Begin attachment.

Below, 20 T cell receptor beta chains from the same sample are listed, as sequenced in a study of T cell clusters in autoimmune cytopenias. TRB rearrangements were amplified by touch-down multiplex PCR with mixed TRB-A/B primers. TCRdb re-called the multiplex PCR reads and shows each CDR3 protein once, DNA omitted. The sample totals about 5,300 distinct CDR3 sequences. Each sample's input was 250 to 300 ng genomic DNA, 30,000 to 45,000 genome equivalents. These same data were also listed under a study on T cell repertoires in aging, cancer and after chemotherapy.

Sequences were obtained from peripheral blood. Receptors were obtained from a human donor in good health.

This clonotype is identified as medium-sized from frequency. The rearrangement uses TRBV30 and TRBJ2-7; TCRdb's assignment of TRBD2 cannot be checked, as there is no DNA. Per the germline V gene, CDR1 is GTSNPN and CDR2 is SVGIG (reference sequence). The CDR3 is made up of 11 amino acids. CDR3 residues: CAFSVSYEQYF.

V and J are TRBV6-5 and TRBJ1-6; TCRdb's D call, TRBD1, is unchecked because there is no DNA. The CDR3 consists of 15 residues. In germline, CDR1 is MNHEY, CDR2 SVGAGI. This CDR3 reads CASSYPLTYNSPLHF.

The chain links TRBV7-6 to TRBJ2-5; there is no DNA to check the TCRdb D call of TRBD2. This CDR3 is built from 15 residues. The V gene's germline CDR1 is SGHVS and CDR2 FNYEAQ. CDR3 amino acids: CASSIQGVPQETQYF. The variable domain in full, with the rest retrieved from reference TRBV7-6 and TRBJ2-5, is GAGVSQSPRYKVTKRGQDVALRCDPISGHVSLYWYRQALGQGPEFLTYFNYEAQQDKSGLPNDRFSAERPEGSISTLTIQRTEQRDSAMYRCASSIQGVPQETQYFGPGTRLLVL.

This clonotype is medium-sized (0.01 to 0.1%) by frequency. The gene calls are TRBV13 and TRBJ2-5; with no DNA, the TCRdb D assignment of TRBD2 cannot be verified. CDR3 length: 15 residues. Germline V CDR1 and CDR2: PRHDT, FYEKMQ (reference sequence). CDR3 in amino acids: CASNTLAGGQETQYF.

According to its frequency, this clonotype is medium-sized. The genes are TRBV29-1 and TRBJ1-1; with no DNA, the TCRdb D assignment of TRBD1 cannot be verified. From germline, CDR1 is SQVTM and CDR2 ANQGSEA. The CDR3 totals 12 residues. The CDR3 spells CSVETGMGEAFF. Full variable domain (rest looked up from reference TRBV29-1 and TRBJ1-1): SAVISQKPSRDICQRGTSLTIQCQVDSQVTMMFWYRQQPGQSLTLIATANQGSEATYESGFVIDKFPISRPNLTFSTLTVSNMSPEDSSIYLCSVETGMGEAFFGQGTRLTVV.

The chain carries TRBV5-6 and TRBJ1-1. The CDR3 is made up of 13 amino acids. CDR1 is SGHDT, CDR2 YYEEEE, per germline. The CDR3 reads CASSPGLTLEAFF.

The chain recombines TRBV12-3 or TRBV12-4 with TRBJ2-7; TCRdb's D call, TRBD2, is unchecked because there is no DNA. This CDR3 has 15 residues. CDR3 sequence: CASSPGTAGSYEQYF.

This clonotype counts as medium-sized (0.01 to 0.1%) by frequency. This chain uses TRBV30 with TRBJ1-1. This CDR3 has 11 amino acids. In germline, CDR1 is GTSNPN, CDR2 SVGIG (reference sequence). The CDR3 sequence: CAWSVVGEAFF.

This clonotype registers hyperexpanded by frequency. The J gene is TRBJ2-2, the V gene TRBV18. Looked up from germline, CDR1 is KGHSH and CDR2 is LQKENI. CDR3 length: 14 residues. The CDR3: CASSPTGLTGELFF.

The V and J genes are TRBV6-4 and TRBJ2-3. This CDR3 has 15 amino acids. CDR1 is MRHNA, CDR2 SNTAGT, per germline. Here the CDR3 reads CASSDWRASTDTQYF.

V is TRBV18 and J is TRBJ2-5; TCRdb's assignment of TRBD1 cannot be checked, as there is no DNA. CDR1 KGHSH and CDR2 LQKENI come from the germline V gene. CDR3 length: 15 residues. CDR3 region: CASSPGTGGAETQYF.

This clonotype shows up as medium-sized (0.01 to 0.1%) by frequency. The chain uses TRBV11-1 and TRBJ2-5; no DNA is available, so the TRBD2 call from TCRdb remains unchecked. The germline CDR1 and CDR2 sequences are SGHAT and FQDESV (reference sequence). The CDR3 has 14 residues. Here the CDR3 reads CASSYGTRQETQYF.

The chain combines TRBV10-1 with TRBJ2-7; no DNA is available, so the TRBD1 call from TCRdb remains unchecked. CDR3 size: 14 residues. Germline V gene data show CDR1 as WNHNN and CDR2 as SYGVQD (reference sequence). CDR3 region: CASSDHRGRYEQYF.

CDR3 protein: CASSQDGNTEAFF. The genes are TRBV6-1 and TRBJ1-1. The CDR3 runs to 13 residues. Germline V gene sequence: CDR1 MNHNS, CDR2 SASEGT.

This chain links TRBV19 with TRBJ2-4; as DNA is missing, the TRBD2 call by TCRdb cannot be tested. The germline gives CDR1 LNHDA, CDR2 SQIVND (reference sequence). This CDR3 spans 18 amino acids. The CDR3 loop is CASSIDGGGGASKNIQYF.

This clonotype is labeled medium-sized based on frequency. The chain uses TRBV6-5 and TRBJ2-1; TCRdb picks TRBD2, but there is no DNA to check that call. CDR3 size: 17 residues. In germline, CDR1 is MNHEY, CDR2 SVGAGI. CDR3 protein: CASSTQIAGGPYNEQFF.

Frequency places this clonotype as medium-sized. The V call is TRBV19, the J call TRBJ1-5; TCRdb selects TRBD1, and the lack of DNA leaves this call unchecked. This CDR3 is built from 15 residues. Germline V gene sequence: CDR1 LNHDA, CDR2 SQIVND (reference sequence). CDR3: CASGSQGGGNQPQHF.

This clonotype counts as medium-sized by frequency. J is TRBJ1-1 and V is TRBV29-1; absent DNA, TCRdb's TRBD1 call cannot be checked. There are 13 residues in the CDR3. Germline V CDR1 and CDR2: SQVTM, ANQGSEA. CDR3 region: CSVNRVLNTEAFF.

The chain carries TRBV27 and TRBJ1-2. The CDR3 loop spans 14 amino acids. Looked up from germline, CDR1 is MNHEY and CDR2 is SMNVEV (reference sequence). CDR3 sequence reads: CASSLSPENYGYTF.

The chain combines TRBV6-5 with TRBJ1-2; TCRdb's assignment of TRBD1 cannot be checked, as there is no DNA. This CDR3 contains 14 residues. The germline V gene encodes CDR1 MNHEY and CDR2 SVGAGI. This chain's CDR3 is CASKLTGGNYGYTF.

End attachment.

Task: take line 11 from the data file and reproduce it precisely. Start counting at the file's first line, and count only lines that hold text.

This clonotype registers hyperexpanded by frequency. The J gene is TRBJ2-2, the V gene TRBV18. Looked up from germline, CDR1 is KGHSH and CDR2 is LQKENI. CDR3 length: 14 residues. The CDR3: CASSPTGLTGELFF.